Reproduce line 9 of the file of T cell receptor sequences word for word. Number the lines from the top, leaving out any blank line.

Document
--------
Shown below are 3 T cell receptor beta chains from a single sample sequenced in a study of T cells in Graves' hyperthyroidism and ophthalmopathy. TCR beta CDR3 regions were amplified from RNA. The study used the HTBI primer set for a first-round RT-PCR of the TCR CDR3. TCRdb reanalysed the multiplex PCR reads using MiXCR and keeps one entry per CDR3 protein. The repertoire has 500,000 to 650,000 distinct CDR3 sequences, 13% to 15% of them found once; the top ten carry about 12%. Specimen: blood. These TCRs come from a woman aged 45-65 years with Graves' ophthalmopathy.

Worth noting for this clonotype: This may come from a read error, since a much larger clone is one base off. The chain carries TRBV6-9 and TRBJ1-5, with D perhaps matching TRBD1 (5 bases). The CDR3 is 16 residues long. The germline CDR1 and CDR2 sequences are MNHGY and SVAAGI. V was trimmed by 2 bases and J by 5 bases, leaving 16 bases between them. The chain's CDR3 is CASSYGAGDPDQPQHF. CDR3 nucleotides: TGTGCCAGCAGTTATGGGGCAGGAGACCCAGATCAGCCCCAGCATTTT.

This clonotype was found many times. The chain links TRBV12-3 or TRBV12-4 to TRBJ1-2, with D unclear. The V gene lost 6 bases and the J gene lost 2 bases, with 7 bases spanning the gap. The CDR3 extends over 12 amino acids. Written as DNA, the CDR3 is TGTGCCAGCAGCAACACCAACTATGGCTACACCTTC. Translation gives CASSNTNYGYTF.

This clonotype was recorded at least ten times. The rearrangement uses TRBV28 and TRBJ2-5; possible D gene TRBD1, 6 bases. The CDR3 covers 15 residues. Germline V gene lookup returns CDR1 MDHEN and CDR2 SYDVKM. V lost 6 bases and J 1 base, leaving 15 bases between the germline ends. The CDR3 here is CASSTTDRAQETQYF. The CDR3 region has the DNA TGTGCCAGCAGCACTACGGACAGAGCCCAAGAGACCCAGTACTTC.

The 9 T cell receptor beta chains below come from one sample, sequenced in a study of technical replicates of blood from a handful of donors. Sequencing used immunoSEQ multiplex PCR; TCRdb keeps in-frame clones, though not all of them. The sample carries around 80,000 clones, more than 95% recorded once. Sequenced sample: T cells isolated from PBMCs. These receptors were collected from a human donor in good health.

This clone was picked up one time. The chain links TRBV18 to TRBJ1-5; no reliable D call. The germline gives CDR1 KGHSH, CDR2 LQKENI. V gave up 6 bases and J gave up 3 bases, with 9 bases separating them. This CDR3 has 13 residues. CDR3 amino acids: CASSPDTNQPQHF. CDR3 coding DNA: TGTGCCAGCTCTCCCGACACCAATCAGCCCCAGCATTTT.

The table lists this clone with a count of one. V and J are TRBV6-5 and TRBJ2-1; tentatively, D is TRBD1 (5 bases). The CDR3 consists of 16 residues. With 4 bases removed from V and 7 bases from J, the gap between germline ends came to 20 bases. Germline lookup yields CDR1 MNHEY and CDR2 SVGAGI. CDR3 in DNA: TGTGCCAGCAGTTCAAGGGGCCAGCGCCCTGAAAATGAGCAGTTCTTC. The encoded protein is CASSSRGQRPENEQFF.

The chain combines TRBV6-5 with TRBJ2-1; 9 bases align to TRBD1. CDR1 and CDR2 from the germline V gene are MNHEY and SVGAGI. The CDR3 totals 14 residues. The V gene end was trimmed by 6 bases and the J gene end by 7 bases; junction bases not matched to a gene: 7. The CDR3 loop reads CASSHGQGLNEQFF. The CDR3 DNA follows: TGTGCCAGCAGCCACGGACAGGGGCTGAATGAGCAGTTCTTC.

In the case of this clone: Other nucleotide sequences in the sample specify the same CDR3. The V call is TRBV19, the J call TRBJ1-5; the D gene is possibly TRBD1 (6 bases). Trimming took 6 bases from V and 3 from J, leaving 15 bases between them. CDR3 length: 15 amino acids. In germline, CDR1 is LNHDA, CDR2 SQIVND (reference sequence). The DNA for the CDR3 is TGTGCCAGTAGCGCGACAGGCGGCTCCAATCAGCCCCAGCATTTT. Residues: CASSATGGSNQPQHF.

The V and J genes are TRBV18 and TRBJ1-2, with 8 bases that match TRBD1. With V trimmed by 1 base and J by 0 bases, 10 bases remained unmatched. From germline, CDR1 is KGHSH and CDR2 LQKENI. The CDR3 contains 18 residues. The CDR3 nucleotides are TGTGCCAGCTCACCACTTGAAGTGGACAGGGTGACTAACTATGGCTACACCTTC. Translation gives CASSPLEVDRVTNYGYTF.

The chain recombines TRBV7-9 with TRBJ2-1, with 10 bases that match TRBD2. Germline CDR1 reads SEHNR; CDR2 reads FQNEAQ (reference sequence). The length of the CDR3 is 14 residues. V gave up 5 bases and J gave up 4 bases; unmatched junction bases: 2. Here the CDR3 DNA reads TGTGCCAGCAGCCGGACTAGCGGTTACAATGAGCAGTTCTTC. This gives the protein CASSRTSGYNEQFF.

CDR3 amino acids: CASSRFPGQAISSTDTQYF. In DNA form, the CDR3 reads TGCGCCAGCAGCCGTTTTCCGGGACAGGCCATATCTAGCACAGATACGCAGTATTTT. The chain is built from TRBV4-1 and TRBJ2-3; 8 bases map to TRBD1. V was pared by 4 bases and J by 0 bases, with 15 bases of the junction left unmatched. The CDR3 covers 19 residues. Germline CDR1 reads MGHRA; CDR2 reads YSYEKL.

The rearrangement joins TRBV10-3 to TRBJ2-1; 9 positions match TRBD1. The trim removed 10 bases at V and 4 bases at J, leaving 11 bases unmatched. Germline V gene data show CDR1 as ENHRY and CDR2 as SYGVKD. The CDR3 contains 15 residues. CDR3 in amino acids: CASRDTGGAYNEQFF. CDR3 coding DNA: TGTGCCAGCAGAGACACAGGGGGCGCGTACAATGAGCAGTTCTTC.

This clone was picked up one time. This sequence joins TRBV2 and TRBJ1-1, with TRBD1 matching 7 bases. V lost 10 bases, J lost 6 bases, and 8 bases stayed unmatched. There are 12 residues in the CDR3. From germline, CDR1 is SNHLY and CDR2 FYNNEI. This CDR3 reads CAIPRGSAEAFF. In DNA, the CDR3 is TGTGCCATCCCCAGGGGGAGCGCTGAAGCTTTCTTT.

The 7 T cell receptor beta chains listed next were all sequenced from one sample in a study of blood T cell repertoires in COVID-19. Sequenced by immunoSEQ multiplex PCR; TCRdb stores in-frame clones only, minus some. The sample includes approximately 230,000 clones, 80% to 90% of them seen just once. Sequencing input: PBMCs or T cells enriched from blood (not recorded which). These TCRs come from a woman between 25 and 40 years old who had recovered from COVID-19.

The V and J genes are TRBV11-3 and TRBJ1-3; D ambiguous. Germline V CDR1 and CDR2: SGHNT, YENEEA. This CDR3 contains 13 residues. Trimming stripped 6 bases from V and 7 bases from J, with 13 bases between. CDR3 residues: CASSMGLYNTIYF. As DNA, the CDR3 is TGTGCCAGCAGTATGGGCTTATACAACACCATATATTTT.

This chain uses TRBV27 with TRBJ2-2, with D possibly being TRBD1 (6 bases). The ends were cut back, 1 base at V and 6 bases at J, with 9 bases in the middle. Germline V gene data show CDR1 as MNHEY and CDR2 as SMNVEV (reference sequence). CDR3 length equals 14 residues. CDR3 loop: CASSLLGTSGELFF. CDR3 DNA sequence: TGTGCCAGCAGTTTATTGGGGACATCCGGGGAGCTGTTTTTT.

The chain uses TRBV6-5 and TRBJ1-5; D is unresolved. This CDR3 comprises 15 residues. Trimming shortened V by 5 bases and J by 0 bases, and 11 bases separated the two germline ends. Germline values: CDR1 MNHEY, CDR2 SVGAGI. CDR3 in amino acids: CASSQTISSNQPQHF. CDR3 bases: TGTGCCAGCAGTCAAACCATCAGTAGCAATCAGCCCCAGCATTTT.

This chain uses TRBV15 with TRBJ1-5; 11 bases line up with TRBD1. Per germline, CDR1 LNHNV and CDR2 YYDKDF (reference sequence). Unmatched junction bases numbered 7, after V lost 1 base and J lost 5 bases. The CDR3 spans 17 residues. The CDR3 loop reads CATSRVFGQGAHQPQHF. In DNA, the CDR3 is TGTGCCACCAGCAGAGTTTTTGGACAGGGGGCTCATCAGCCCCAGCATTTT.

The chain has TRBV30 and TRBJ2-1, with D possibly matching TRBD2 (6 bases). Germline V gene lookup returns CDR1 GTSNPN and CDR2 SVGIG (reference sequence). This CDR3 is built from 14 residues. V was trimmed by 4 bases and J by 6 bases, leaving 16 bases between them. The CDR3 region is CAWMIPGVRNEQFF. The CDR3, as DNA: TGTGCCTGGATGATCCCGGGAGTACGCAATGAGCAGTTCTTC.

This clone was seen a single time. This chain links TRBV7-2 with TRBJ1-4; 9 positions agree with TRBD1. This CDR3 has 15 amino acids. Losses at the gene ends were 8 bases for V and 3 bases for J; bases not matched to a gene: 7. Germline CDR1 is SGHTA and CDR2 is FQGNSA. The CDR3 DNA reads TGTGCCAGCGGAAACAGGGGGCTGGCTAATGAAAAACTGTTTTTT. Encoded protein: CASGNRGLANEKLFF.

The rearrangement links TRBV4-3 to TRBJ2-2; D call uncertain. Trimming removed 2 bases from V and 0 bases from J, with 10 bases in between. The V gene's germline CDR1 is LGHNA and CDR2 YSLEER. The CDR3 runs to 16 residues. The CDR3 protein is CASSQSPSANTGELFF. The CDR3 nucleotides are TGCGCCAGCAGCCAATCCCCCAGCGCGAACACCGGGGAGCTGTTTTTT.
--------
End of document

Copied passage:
In the case of this clone: Other nucleotide sequences in the sample specify the same CDR3. The V call is TRBV19, the J call TRBJ1-5; the D gene is possibly TRBD1 (6 bases). Trimming took 6 bases from V and 3 from J, leaving 15 bases between them. CDR3 length: 15 amino acids. In germline, CDR1 is LNHDA, CDR2 SQIVND (reference sequence). The DNA for the CDR3 is TGTGCCAGTAGCGCGACAGGCGGCTCCAATCAGCCCCAGCATTTT. Residues: CASSATGGSNQPQHF.